L’Année du loup-garou/The Cycle of the Werewolf by Stephen King


Rating: ★★★★

Genre: Horror, supernatural, mystery

Medium: French paperback

Synopsis: In the town of Tarker Mills, Maine, a werewolf is running rampant.  Killing people, killing livestock, and destroying property.  Each month’s full moon casts a darker shadow on this small town.  But who is the werewolf, and who will stop him?

Review: I feel so privileged to be able to read a novella written by my favorite author in French!  And, it’s been a while since I’ve read some of his older work.  So, that being said, this review is likely going to be a little bit biased.

First things first: the structure.  The structure (12 chapters for 12 months of the year) made this novella so nice and easy to read.  By breaking it down in an evident way, we didn’t need to spend part of the chapter wondering where we were in the year, or who was killed when.  However, King does take liberties with the moon’s cycle, as some full moons in this novella happen at key points of the year such as Valentine’s Day and the Fourth of July and Halloween, but he’s already written a note acknowledging this liberty and his reasoning behind it.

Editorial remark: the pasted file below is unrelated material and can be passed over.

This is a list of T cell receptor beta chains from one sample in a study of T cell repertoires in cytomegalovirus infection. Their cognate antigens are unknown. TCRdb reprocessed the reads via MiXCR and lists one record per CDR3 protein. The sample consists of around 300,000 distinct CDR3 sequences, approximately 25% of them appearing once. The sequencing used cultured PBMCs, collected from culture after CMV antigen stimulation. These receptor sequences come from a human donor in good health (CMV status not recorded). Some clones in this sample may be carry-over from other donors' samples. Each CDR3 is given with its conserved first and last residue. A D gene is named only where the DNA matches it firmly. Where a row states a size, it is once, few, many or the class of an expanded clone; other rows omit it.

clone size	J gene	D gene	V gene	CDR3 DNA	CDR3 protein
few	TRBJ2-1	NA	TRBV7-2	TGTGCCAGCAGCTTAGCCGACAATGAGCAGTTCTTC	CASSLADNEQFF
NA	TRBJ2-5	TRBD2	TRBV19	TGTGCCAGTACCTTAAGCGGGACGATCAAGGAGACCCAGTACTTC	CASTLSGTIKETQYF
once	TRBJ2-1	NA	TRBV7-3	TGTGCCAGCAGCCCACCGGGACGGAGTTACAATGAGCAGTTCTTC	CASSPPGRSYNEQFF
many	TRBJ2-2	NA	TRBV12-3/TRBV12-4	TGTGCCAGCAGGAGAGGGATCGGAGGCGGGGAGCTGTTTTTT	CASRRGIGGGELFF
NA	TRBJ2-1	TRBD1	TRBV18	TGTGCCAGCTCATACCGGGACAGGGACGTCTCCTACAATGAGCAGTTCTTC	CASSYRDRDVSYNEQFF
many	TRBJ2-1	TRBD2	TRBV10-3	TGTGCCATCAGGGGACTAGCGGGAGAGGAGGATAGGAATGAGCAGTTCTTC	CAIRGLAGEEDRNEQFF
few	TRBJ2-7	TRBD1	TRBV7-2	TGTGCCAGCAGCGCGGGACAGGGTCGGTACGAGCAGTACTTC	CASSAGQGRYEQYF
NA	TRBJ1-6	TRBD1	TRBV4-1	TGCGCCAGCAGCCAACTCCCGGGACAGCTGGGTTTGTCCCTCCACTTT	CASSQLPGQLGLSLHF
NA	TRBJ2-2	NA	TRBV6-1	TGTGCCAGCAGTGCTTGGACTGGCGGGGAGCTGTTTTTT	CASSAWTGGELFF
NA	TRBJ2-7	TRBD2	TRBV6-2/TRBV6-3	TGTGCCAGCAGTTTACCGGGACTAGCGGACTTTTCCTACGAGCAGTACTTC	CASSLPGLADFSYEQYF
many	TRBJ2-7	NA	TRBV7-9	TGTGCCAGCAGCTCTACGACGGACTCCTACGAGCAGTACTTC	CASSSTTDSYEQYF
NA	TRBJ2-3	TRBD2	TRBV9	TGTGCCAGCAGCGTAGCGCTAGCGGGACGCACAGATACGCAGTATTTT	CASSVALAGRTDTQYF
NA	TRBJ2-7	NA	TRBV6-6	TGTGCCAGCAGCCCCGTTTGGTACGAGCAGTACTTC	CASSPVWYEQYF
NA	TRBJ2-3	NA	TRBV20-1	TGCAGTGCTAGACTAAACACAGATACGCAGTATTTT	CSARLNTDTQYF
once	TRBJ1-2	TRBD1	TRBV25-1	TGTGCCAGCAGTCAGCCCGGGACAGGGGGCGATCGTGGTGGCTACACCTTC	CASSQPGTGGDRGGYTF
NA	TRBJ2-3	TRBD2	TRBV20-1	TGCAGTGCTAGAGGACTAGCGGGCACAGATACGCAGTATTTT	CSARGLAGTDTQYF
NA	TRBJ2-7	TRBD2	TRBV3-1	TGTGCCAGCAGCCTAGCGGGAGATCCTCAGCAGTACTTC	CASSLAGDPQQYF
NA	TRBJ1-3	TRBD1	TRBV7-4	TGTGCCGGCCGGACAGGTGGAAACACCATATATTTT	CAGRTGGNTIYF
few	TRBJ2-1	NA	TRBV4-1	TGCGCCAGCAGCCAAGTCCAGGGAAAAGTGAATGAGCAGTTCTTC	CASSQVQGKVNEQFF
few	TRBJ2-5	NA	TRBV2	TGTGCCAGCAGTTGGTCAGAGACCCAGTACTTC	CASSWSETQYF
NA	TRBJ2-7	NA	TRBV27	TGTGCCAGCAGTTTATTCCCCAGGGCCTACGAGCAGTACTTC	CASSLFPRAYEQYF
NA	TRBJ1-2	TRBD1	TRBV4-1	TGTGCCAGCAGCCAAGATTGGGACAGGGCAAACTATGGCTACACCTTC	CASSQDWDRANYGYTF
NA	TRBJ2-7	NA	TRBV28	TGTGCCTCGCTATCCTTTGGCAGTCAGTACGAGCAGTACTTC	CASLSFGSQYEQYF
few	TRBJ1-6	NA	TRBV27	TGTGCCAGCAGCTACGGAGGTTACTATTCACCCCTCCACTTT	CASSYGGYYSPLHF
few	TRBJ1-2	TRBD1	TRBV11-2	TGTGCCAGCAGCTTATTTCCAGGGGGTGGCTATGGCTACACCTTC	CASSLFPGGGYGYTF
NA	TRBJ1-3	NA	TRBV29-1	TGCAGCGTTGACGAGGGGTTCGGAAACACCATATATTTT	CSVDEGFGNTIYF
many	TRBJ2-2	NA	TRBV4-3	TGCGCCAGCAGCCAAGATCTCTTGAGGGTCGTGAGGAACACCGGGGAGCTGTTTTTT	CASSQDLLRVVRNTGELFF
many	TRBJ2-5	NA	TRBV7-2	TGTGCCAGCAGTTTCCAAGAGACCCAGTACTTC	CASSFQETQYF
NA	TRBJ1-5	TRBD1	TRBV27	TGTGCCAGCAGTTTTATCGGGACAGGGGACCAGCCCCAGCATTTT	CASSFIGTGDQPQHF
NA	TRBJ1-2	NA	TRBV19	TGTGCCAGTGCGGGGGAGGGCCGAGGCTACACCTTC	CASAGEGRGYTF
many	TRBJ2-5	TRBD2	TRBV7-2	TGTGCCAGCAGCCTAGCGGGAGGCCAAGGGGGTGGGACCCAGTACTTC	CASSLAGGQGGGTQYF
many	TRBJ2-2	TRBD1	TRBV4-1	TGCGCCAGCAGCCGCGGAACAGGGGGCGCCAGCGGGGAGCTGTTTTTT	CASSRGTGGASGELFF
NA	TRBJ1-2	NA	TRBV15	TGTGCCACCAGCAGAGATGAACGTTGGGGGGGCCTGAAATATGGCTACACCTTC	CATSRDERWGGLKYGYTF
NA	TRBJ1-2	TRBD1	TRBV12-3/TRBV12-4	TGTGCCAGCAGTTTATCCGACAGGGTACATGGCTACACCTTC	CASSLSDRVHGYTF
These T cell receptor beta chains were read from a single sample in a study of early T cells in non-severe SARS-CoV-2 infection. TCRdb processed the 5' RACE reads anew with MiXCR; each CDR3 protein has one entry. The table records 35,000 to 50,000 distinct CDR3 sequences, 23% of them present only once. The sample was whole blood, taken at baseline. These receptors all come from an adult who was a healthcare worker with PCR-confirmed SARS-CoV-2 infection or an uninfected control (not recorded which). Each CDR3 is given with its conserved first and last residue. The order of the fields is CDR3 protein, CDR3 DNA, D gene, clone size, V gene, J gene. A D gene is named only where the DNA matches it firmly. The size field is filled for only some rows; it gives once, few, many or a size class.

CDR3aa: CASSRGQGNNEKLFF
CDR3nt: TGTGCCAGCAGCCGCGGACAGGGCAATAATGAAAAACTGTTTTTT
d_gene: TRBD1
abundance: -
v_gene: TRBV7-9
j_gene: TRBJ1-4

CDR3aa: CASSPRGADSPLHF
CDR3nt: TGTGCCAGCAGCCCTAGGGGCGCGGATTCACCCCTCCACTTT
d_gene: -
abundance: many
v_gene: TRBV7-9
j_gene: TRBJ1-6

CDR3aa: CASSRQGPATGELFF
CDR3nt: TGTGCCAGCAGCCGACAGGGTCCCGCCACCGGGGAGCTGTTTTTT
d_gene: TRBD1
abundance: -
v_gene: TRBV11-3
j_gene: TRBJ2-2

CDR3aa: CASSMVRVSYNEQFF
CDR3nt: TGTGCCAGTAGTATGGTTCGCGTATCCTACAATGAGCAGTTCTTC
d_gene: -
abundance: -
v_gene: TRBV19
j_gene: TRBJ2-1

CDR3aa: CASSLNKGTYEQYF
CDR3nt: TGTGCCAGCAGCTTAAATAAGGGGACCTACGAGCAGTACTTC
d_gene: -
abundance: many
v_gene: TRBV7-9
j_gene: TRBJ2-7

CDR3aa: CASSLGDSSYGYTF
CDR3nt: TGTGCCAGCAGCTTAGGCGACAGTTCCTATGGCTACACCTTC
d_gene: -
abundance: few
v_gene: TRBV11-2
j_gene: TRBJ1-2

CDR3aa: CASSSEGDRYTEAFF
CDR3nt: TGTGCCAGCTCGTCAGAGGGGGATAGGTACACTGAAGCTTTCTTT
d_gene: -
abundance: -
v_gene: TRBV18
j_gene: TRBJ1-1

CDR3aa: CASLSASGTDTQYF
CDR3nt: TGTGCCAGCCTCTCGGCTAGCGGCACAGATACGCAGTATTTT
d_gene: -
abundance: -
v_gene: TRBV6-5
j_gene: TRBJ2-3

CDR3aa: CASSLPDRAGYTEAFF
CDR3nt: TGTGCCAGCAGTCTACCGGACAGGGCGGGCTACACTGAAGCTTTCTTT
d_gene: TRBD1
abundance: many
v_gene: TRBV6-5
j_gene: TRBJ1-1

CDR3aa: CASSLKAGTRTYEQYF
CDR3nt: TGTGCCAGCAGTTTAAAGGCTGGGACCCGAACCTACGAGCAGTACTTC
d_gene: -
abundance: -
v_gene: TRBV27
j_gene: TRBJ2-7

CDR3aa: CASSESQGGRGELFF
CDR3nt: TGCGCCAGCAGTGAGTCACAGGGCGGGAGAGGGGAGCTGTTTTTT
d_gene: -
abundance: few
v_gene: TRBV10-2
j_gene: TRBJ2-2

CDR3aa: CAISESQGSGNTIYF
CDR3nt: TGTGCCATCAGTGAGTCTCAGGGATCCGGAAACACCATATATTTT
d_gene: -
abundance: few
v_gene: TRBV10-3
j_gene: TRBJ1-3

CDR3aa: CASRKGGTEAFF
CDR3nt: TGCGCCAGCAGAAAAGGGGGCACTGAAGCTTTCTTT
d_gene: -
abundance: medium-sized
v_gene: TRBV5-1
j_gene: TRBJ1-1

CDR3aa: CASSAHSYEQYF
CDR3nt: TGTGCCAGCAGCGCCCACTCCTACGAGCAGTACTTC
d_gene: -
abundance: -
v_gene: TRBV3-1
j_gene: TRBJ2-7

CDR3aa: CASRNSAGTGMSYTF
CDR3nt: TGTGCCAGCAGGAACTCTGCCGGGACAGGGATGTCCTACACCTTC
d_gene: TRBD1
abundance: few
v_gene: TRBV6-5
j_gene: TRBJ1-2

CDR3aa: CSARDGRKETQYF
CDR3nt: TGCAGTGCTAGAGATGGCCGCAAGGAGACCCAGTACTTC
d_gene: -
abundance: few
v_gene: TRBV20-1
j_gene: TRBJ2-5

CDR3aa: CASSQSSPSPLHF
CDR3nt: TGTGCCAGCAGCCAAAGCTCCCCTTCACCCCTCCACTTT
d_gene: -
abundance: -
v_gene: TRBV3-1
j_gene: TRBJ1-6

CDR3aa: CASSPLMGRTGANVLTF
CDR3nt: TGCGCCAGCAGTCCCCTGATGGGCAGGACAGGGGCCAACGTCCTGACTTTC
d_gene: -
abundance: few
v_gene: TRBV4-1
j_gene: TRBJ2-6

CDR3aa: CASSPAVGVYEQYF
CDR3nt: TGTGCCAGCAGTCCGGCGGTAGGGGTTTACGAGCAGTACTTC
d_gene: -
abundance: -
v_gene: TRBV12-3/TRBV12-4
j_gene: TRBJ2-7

Next, the illustrations.  My copy has illustrations, which only make the aesthetic of this novella even more incredible!  It’s the perfect style, and while it can be gory, it never gets outrageously so.  Here’s my favorite illustration, done for Valentine’s Day:


Thirdly–and this is why Stephen King is my favorite author–is that Stephen King is just so dang inclusive.  We have a variety of characters.  We have characters of various sizes, beliefs, and ability.  And, SPOILER ALERT, the person who makes the biggest difference in this story is Marty, a teenage boy in a wheelchair.  You’d think that the person to eventually figure out who the werewolf is and then kill him would be able-bodied, right?  Wrong!  And boy, am I glad.  Making Marty the town’s hero gave him much more agency than I feel like you’d normally see in a paraplegic boy in fictional media.  And you know what?  He wasn’t a martyr either–he lived to tell the tale.  END SPOILER ALERT.

Honestly, all of these things together–the well-structured story-line, the illustrations, and the inclusiveness are all what make Stephen King’s works such a pleasure to read.  So, if you’ve never read Stephen King, but you’re thinking about it, this would be a good place to start.

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